Presentation on theme: "EA Session 5: July 11th, 2007 Prof. Samar K. Datta"— Presentation transcript:
1 EA Session 5: July 11th, 2007 Prof. Samar K. Datta Firm & ProductionEA Session 5: July 11th, 2007Prof. Samar K. Datta
2 Overview Why does a firm exist? Internal organization of the firm Decision to buy (subcontracting) or to make (internalization/ integration)Internal organization of the firmHandling separation between ownership and controlTechnology & production functionClassification of inputs & isoquantsProduction with one variable input (labor): Relation between AP & MPProduction with two variable inputs & diminishing MRTSReturns to scaleSome applications
3 Why does a firm exist? (not part of reading though) Answers provided by various economistsCoase (highlighting inside vs. market transaction)Choice of the least transaction-cost contractual arrangement to supply the commodityNegotiating with a representative of a coalition of resource owners (firm) for the complete commodityNegotiating with a large number of unitary firms for each component and assemblage of the commodityAlchian & Demsetz (shirking under team production)Impossible to measure marginal product of each member of the teamCreates incentive to shirk (reduce work effort without proportional reduction in income)To prevent shirking, members hire central agent to monitor themselvesMonitor has low incentive to shirk as he gets a claim on the firm’s residual income
4 Why does a firm exist? (not part of reading though) Barzel (highlighting measurability problem)Environment characterized by costly information and outcomes affected by chanceDue to decreasing returns from supervision, the one whose contribution to common effort is the most difficult to measure will assume the role of entrepreneurAsymmetric information about entrepreneurial activity gives strategic advantage to entrepreneurMeasurement problem solved by assigning entrepreneur a claim on the residual value of the joint venture.Williamson (highlighting role of specialized assets to conduct transactions – need to vest residual control and residual claim right on a single party)A specialized or custom-made product has asset specificity, which is vulnerable to opportunistic behavior by both buyers and sellersOwnership of specialized products or detailed long-term contracts are used to prevent problems of opportunistic bargainingFormalized structure of a firm is the specialized asset in this caseTherefore, the least transaction cost alternative is chosen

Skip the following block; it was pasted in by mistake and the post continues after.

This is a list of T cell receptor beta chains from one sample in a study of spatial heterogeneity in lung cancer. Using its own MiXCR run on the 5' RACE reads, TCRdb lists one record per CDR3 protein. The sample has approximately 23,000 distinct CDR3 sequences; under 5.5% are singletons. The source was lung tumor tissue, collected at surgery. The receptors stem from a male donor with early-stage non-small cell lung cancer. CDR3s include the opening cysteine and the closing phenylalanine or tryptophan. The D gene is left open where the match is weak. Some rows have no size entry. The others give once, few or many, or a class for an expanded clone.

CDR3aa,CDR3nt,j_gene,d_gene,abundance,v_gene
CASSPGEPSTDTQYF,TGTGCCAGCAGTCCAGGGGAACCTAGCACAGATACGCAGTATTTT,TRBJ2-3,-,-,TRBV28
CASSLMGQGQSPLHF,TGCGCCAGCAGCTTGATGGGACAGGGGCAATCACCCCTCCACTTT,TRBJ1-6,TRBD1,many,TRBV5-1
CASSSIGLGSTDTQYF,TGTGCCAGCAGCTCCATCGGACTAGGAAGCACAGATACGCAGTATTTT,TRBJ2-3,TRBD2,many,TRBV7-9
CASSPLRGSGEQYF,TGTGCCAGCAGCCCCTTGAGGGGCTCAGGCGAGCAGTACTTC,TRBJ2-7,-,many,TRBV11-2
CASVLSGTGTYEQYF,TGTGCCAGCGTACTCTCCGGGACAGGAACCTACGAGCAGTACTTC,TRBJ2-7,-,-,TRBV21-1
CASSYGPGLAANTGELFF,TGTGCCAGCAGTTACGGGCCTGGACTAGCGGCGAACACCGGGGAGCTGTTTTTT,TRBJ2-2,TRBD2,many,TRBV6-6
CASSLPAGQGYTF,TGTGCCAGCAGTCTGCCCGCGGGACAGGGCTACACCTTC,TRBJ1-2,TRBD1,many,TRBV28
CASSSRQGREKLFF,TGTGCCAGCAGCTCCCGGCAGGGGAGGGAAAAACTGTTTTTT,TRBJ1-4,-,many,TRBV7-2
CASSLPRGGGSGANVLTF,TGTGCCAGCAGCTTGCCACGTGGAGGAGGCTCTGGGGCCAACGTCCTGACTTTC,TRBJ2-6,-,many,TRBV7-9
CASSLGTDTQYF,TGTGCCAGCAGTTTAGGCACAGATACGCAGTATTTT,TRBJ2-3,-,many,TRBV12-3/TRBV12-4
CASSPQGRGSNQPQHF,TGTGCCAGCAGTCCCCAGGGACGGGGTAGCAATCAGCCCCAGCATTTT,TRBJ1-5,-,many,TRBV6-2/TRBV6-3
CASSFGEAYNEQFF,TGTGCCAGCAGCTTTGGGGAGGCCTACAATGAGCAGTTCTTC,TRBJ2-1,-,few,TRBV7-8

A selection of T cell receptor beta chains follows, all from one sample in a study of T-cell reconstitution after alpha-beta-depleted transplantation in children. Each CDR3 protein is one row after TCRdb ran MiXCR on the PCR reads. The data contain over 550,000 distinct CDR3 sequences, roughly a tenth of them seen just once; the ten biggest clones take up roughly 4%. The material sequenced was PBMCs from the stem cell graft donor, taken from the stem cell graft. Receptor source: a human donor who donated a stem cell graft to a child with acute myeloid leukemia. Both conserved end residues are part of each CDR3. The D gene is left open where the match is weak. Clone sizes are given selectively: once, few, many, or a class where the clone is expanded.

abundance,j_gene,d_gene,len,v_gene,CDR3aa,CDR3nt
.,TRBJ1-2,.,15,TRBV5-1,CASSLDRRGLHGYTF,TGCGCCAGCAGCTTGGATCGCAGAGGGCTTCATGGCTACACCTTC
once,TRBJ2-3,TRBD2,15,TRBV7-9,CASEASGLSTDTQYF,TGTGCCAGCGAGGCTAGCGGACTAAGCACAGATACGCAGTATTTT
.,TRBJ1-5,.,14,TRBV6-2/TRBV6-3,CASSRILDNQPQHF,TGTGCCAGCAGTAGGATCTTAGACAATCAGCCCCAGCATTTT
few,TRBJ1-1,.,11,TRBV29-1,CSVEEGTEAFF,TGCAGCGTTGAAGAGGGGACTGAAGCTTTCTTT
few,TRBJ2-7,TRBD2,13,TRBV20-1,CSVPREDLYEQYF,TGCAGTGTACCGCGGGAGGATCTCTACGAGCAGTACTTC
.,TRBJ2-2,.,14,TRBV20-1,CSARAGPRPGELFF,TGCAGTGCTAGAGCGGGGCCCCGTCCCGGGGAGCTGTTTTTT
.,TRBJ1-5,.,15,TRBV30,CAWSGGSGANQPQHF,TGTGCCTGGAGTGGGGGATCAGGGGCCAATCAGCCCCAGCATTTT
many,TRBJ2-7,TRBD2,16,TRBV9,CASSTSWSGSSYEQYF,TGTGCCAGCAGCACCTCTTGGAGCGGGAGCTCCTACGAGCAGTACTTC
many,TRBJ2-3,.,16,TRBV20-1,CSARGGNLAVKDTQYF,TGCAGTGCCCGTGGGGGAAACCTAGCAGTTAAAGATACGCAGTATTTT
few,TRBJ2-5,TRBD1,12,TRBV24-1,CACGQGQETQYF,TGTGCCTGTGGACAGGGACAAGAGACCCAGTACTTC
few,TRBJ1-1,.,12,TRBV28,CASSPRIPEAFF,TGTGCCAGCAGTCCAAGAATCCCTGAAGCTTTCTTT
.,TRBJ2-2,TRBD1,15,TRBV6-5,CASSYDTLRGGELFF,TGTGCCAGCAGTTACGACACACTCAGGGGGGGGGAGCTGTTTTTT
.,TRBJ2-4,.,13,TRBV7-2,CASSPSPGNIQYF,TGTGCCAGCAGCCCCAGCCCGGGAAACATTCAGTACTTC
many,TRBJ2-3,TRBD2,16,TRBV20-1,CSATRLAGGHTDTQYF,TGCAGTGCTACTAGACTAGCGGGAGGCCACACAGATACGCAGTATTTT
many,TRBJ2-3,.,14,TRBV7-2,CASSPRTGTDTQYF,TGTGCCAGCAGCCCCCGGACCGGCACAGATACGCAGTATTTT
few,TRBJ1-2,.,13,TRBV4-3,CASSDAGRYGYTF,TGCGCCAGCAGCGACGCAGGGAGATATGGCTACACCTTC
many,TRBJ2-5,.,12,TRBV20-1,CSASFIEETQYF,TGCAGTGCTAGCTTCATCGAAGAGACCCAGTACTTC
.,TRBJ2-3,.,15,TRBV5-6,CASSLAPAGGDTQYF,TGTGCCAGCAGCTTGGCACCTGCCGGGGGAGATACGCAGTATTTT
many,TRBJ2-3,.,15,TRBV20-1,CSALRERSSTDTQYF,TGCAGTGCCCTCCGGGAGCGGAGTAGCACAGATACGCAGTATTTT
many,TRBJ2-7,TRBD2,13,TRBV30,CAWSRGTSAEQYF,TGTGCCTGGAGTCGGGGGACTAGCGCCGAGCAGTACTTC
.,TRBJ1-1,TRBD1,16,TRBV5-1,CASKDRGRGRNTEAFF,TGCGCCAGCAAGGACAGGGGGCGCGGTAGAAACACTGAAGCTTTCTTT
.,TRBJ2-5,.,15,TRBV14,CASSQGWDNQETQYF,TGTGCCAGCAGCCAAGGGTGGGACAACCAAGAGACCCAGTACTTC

5 Why are capitalists the bosses? Who has got the maximum stake in the production process/system?With respect to whose efforts is there the maximum information failure problem?Which factor of production is a co-specialized asset along with the firm – land, labor, capital or the capitalist-entrepreneur?
6 Why does a firm exist?Two broad conditions, as cited by Dholakia & Oza:Q (x, y) ≥ Q (x) + Q (y),or, C (x, y) ≤ C (x) + C (y)2. TC (x, y) ≤ TC (x) + TC (y)Economies of scope thus working in terms of saving inEither transformation costs (i.e., costs of inputs, which enter directly into the production process)Or transaction costs (i.e., costs of coordination & monitoring of inputs directly entering into the production process)
7 Internal organization of the firm Unitary, partnership, or corporationM (multi-divisional) form or U (unitary) formHow to manage separation between ownership and controlIncentive-disincentive structureMarket for managersMarket for takeoverFinancing of the firm – debt/equityGrowth of the firmOrganic (till marginal benefits, i.e. reduction in transaction costs, of internalizing an additional activity equal the marginal costs, i.e. increase of agency costs)InorganicMerger / AcquisitionVertical merger (value-addition through byproduct use)Horizontal merger (economies of scope through co-management of related products)